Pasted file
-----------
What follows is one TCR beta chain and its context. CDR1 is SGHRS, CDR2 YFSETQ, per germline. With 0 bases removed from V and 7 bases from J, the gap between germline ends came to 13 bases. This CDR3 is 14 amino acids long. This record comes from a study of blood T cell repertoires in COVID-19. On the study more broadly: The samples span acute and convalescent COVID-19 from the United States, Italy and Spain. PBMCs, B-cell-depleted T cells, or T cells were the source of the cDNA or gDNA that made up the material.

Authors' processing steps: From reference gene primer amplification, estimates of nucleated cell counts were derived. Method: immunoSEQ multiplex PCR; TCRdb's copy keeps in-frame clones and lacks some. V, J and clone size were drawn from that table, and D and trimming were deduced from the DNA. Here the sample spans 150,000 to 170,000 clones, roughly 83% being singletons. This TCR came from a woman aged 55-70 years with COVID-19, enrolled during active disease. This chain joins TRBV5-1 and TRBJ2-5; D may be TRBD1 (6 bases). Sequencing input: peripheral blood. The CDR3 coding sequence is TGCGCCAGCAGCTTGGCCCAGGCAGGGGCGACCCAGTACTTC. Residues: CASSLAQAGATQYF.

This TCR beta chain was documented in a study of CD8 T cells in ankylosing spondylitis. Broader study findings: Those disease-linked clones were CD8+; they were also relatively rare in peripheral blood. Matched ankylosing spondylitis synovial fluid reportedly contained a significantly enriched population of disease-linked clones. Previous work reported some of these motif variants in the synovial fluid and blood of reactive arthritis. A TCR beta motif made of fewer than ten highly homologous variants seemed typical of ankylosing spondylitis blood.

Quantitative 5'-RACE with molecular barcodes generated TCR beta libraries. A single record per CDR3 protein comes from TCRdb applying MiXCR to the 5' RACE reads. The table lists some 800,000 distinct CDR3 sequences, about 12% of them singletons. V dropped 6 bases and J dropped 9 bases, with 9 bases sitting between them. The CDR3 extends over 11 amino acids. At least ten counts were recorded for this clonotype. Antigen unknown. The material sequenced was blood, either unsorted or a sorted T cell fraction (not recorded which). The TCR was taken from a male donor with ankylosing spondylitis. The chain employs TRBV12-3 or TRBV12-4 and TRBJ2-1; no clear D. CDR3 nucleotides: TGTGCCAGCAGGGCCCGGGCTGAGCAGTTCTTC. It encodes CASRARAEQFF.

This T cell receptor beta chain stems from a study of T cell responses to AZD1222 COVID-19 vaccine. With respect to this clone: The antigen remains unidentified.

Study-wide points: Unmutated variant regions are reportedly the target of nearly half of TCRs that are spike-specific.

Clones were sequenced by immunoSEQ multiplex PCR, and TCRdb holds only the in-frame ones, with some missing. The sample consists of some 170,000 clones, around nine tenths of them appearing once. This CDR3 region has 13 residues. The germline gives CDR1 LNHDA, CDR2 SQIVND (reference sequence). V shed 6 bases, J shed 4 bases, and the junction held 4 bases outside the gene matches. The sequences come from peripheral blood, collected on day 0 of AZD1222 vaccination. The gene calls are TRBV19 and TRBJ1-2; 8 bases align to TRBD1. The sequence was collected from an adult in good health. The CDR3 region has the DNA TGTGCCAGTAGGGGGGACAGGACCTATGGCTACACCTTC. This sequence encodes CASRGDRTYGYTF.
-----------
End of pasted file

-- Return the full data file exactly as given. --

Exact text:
What follows is one TCR beta chain and its context. CDR1 is SGHRS, CDR2 YFSETQ, per germline. With 0 bases removed from V and 7 bases from J, the gap between germline ends came to 13 bases. This CDR3 is 14 amino acids long. This record comes from a study of blood T cell repertoires in COVID-19. On the study more broadly: The samples span acute and convalescent COVID-19 from the United States, Italy and Spain. PBMCs, B-cell-depleted T cells, or T cells were the source of the cDNA or gDNA that made up the material.

Authors' processing steps: From reference gene primer amplification, estimates of nucleated cell counts were derived. Method: immunoSEQ multiplex PCR; TCRdb's copy keeps in-frame clones and lacks some. V, J and clone size were drawn from that table, and D and trimming were deduced from the DNA. Here the sample spans 150,000 to 170,000 clones, roughly 83% being singletons. This TCR came from a woman aged 55-70 years with COVID-19, enrolled during active disease. This chain joins TRBV5-1 and TRBJ2-5; D may be TRBD1 (6 bases). Sequencing input: peripheral blood. The CDR3 coding sequence is TGCGCCAGCAGCTTGGCCCAGGCAGGGGCGACCCAGTACTTC. Residues: CASSLAQAGATQYF.

This TCR beta chain was documented in a study of CD8 T cells in ankylosing spondylitis. Broader study findings: Those disease-linked clones were CD8+; they were also relatively rare in peripheral blood. Matched ankylosing spondylitis synovial fluid reportedly contained a significantly enriched population of disease-linked clones. Previous work reported some of these motif variants in the synovial fluid and blood of reactive arthritis. A TCR beta motif made of fewer than ten highly homologous variants seemed typical of ankylosing spondylitis blood.

Quantitative 5'-RACE with molecular barcodes generated TCR beta libraries. A single record per CDR3 protein comes from TCRdb applying MiXCR to the 5' RACE reads. The table lists some 800,000 distinct CDR3 sequences, about 12% of them singletons. V dropped 6 bases and J dropped 9 bases, with 9 bases sitting between them. The CDR3 extends over 11 amino acids. At least ten counts were recorded for this clonotype. Antigen unknown. The material sequenced was blood, either unsorted or a sorted T cell fraction (not recorded which). The TCR was taken from a male donor with ankylosing spondylitis. The chain employs TRBV12-3 or TRBV12-4 and TRBJ2-1; no clear D. CDR3 nucleotides: TGTGCCAGCAGGGCCCGGGCTGAGCAGTTCTTC. It encodes CASRARAEQFF.

This T cell receptor beta chain stems from a study of T cell responses to AZD1222 COVID-19 vaccine. With respect to this clone: The antigen remains unidentified.

Study-wide points: Unmutated variant regions are reportedly the target of nearly half of TCRs that are spike-specific.

Clones were sequenced by immunoSEQ multiplex PCR, and TCRdb holds only the in-frame ones, with some missing. The sample consists of some 170,000 clones, around nine tenths of them appearing once. This CDR3 region has 13 residues. The germline gives CDR1 LNHDA, CDR2 SQIVND (reference sequence). V shed 6 bases, J shed 4 bases, and the junction held 4 bases outside the gene matches. The sequences come from peripheral blood, collected on day 0 of AZD1222 vaccination. The gene calls are TRBV19 and TRBJ1-2; 8 bases align to TRBD1. The sequence was collected from an adult in good health. The CDR3 region has the DNA TGTGCCAGTAGGGGGGACAGGACCTATGGCTACACCTTC. This sequence encodes CASRGDRTYGYTF.